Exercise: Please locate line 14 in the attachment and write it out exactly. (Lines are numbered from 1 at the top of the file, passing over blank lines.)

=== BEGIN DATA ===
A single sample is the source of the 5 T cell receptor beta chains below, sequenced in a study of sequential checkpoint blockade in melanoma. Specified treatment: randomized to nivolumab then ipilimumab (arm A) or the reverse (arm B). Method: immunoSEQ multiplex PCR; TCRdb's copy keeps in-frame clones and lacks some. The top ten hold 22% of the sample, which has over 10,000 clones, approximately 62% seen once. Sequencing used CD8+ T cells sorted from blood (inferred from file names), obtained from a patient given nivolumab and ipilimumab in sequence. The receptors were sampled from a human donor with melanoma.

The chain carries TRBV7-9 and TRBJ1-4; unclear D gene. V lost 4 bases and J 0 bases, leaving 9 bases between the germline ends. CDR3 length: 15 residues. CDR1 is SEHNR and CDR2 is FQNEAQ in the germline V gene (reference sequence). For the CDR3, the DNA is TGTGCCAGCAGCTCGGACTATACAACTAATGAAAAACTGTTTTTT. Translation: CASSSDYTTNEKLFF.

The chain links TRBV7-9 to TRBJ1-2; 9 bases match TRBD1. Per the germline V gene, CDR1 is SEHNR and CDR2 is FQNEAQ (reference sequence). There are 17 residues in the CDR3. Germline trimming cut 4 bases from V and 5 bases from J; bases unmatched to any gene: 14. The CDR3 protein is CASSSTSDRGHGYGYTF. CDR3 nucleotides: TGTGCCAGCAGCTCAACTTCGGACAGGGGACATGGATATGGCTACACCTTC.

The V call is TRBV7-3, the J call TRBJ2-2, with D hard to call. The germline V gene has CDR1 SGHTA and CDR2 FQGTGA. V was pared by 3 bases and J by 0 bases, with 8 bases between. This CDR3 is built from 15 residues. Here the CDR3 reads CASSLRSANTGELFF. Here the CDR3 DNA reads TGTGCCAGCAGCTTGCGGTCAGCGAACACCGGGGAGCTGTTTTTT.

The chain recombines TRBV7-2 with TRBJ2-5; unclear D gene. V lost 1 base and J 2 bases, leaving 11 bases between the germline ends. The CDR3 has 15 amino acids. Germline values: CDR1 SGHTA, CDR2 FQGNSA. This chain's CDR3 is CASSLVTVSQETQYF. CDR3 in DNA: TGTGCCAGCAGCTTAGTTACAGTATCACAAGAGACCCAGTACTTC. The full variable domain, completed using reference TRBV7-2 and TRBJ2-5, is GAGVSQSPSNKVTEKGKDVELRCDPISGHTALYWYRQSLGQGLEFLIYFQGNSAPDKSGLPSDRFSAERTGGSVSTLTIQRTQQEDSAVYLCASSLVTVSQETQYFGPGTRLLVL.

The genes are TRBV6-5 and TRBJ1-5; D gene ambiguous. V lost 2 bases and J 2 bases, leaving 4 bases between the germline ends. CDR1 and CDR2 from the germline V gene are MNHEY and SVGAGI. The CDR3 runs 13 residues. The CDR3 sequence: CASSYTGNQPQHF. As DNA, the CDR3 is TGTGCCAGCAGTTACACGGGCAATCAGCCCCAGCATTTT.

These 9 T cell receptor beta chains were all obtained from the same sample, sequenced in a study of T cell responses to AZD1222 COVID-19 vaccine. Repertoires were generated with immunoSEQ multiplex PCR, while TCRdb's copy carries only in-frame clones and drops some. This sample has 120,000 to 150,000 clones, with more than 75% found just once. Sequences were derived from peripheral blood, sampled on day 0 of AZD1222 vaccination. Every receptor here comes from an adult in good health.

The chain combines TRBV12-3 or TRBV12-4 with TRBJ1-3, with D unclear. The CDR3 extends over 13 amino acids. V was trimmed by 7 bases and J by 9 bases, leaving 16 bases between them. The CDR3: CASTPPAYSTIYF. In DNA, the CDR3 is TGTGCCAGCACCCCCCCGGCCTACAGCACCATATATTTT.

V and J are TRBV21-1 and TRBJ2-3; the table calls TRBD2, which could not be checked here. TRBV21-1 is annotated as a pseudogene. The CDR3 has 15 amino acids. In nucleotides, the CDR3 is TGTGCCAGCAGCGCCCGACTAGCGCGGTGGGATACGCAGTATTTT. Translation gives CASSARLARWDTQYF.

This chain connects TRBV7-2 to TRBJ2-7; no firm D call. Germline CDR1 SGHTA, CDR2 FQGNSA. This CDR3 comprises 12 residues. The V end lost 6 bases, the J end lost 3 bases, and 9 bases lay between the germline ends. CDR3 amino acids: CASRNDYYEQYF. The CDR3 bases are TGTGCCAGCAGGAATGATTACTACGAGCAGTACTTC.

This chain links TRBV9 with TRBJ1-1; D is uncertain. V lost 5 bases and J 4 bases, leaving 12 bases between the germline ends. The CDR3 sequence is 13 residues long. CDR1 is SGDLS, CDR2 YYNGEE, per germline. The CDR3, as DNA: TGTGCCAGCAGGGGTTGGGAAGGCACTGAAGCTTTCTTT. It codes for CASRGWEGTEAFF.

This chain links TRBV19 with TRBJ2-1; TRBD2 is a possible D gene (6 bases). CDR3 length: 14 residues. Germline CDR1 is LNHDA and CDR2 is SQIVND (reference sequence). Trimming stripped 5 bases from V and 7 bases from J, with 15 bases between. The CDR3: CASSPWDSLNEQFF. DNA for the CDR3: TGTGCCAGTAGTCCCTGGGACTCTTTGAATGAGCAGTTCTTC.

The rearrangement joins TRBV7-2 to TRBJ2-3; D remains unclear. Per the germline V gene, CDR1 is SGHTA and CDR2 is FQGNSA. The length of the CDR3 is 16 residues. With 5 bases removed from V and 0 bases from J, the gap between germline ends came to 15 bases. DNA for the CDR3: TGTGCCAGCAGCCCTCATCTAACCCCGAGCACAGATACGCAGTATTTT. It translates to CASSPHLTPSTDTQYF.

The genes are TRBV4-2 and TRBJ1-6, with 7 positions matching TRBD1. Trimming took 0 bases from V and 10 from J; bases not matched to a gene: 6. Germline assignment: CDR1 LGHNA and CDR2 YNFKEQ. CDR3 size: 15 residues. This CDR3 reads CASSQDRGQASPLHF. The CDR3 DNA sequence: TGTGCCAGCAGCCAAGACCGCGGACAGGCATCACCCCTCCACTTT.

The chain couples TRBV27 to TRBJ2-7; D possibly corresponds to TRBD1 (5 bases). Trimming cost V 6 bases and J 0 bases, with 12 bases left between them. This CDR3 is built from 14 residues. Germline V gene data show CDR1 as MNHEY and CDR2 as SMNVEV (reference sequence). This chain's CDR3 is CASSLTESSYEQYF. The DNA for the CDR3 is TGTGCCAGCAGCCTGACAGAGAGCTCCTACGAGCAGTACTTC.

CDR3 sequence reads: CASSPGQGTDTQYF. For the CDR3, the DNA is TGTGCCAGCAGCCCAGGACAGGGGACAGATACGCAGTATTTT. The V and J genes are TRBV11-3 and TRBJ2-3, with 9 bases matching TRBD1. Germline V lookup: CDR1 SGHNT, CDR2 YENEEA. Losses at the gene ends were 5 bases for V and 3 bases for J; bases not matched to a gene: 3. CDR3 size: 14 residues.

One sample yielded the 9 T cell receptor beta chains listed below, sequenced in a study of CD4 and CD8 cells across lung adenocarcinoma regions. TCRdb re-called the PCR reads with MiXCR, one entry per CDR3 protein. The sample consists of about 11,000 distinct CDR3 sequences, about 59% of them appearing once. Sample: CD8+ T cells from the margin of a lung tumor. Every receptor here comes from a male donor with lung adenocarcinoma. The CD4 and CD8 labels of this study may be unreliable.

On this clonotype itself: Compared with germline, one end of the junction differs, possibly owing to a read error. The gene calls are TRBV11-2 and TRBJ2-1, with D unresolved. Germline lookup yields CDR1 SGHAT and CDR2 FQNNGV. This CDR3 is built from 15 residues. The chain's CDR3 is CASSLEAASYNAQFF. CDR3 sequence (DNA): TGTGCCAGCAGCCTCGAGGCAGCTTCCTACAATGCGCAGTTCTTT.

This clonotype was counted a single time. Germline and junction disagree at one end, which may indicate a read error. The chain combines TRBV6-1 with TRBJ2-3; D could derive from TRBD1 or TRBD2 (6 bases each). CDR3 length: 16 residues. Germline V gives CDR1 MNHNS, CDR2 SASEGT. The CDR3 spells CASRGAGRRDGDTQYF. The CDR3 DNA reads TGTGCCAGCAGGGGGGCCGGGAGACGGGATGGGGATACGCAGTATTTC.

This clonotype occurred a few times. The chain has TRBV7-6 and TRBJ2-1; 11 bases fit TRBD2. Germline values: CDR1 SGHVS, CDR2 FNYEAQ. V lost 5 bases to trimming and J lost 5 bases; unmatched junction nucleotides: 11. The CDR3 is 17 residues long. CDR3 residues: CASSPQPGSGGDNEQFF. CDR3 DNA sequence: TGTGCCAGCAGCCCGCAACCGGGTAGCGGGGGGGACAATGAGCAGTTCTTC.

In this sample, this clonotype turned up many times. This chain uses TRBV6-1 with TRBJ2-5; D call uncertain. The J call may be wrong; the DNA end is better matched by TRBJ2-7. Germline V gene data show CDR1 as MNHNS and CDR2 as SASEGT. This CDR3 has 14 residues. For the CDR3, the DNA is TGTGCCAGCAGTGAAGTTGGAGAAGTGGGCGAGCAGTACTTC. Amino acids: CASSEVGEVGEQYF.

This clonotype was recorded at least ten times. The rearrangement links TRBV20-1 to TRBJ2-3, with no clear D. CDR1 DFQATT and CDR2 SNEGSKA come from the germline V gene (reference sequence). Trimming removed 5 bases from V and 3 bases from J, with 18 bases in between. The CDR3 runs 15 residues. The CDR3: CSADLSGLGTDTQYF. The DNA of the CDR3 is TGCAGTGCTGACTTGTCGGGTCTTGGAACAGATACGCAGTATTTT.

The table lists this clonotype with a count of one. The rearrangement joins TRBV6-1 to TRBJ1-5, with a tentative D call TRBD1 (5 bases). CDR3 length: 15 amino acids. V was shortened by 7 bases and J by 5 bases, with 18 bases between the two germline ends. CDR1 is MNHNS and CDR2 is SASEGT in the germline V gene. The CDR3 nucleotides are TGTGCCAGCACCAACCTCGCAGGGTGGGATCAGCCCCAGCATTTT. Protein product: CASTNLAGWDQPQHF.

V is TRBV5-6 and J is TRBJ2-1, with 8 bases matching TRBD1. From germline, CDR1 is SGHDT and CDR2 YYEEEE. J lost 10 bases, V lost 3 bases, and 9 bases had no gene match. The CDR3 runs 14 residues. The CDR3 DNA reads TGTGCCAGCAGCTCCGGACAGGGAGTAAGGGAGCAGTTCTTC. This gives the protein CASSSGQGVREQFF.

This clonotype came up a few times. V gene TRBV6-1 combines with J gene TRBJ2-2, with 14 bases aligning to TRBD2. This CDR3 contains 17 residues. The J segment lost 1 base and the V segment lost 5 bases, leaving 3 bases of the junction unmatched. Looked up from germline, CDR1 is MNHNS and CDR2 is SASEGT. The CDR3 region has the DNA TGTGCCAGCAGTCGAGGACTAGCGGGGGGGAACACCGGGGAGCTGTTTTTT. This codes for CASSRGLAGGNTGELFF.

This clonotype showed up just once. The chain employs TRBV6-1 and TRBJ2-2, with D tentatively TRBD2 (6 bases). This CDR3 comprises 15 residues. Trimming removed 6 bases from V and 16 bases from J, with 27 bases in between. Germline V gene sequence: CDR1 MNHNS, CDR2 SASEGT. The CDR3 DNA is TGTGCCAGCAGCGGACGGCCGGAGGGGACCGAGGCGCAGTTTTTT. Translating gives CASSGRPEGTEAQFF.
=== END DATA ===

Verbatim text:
The genes are TRBV4-2 and TRBJ1-6, with 7 positions matching TRBD1. Trimming took 0 bases from V and 10 from J; bases not matched to a gene: 6. Germline assignment: CDR1 LGHNA and CDR2 YNFKEQ. CDR3 size: 15 residues. This CDR3 reads CASSQDRGQASPLHF. The CDR3 DNA sequence: TGTGCCAGCAGCCAAGACCGCGGACAGGCATCACCCCTCCACTTT.